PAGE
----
When I started on the project, everything was in place. The team, the effort of 250 days and the schedule. Then I thought over it. I saw that if a generic framework is written for the transformation, I could externalize the transformation rules into an XML file. The generic framework took me about 10 days to build. Then for all the 50 interfaces, the time taken was 5 days (since only transformation rules were to be written). So my team got a lot of free time and we had an very elegant solution which could easily cater for future interface requirements.
Let me repeat it again – "Think before act" is one of the most important traits of a good programmer. Does it apply to business software? Yes it does! Thinking process is the key aspect behind software refactoring. Thinking is what creates a good software design. However thinking process should be active even when you are implementing a design into code.
2. Learn! – Learn Baby, learn! A good programmer has a burning desire to learn new things every day. I have been programming for a long time and even today I spent a lot of time learning new things. When it comes to programming, every program you write teaches you something. I have fairly good knowledge of Java, C, C++, C#, Ruby, PHP and Qbasic (yes, qbasic is my first love!). Recently I spend a lot of time learning mobile development platforms and languages (Objective – C, Android platform etc.). Yet, I have a nagging feeling that I not learning enough.
Nowadays learning trait is something which I see less and less around the workplace. The learning itself is so formalized and force fed that people are bored with it. Many organizations realize the lack of learning and end up force feeding the stuff.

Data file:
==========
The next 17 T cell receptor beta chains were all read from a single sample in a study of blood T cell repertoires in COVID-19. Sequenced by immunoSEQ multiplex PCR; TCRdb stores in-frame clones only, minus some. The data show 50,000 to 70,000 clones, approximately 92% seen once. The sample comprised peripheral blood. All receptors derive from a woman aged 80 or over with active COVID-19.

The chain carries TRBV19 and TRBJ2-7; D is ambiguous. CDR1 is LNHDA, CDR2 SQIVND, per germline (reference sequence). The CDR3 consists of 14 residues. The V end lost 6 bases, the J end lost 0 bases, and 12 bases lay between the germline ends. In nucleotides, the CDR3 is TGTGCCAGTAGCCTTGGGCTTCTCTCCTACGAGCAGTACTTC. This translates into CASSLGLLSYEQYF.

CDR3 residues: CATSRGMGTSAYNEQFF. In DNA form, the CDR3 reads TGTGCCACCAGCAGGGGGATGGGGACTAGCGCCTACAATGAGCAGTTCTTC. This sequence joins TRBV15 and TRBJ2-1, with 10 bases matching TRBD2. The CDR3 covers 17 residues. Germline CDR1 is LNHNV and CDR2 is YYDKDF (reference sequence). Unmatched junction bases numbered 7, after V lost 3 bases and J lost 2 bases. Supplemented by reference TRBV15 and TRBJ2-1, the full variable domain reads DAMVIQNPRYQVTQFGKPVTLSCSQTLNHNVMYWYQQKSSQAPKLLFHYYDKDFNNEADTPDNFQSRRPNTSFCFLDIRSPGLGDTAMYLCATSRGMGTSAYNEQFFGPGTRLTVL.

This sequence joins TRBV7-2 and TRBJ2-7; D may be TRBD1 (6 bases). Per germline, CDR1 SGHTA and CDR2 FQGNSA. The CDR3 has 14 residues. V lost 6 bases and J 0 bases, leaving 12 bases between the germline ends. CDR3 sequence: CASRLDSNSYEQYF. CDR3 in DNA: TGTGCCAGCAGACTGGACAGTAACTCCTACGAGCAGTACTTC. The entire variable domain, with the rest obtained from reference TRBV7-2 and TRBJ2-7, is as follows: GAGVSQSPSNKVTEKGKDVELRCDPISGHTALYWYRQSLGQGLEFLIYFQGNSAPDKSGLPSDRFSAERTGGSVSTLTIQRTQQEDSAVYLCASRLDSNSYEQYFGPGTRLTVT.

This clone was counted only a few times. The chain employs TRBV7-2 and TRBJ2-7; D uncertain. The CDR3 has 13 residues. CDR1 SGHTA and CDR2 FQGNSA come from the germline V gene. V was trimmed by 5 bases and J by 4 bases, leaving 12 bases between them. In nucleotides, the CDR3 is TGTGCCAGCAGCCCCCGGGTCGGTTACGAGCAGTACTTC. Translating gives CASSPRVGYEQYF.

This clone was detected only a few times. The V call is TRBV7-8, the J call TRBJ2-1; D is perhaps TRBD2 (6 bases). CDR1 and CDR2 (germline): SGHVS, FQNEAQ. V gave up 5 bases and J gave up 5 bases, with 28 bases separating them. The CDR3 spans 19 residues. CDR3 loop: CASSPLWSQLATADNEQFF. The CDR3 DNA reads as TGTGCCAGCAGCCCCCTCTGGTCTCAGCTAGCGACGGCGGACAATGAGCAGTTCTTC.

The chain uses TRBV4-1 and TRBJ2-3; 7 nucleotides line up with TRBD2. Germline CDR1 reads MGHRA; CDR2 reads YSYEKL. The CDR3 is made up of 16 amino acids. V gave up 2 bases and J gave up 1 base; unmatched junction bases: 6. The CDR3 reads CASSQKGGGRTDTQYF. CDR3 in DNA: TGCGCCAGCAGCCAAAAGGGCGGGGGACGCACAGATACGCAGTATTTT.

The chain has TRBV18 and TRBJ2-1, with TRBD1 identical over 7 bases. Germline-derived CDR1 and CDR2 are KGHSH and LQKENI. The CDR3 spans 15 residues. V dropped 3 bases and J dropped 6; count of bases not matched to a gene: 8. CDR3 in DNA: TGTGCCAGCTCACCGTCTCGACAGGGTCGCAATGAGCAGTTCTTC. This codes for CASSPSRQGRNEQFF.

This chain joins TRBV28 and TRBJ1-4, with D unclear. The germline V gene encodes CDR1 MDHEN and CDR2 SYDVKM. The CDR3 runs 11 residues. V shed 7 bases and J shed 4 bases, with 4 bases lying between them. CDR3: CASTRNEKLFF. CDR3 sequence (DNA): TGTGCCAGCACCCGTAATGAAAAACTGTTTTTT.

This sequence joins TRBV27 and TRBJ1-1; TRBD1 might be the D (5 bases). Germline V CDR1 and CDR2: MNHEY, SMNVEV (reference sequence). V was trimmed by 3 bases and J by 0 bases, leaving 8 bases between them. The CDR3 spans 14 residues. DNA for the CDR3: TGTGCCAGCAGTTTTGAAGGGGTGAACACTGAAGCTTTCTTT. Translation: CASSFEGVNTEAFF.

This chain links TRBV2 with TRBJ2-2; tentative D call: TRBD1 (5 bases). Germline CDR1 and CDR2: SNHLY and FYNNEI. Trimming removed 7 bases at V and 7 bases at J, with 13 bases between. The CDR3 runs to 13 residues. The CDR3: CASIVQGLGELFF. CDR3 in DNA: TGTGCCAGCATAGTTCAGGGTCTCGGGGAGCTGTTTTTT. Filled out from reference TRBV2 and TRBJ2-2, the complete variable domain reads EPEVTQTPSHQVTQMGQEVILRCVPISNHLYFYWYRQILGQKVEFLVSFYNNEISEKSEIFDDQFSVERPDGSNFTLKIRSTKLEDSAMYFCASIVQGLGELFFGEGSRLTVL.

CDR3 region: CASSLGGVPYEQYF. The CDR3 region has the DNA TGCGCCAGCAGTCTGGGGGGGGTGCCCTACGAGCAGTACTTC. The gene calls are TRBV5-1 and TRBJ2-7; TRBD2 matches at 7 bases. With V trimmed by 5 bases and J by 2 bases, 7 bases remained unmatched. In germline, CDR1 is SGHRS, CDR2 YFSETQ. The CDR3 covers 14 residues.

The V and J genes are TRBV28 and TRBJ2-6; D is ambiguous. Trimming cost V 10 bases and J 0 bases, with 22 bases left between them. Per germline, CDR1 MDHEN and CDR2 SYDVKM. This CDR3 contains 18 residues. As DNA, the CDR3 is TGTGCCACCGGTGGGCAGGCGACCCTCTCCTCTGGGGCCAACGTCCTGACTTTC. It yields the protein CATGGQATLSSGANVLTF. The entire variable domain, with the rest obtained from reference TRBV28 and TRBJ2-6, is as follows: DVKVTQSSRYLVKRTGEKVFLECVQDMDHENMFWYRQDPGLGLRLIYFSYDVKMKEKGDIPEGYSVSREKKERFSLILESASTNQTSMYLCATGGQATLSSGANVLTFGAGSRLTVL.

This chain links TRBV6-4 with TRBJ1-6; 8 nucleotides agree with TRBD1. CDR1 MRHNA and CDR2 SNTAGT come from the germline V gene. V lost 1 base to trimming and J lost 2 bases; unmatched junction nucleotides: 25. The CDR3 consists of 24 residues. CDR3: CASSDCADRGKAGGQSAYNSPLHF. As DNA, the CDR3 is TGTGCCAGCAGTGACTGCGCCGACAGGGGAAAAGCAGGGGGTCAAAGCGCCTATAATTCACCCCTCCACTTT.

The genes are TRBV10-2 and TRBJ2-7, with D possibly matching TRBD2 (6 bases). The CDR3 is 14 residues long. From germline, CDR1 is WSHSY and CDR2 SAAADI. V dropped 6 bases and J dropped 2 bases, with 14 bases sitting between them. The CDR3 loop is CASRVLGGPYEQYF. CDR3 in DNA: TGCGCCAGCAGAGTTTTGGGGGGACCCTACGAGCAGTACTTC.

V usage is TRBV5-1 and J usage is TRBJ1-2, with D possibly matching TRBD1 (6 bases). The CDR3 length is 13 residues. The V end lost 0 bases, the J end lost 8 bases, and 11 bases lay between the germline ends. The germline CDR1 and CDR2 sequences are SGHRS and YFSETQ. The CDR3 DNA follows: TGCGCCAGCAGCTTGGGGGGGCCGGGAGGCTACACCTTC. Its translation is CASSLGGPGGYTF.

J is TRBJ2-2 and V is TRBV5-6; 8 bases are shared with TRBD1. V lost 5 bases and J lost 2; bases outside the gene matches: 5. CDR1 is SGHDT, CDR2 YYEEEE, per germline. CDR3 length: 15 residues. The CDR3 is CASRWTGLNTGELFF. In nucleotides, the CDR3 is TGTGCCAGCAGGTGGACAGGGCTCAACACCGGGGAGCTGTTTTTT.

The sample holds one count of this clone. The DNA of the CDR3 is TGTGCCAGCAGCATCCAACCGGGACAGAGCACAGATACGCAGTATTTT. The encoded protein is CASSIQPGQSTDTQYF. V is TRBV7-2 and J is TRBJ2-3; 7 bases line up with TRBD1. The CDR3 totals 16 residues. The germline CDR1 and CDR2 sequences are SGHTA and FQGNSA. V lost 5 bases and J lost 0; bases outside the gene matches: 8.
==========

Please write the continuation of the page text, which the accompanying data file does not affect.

By learning, I am not talking about taking professional certification. Sorry to say this, but I have nothing but contempt for many of the professional certifications (for example the Sun certifications). In India, it is very easy to manipulate the system.
Another important thing is that a good programmer doesn’t believe in too much specialization. I have seen people who hide their experience in PHP since they think it is inferior. The language may be imperfect, but your experience in it is still valuable! Languages and technologies are just different tools to build software products. A good programmer should always be ready to learn a new technology or language and apply it in practice. Another important thing is that most of the time good programming concepts are independent of technology and language.
When I hire programmers, I always look for the "curious" ones. They can learn anything.
3. Help others! – This to me is the golden rule of programming. "Help other as you would want others to help you". In my case, I think much of the programming wisdom I possess has come from helping others solve their problems! I used to sit till late hours and help others solve their programming problems or bugs. The advantage was,
- Immense experience in solving programming problems.
- Various ways people see a particular problem. Also you come across interesting/weird/strange ideas!
- Empathy towards other programmers. You will come to know the difficulty they face in their day to day job.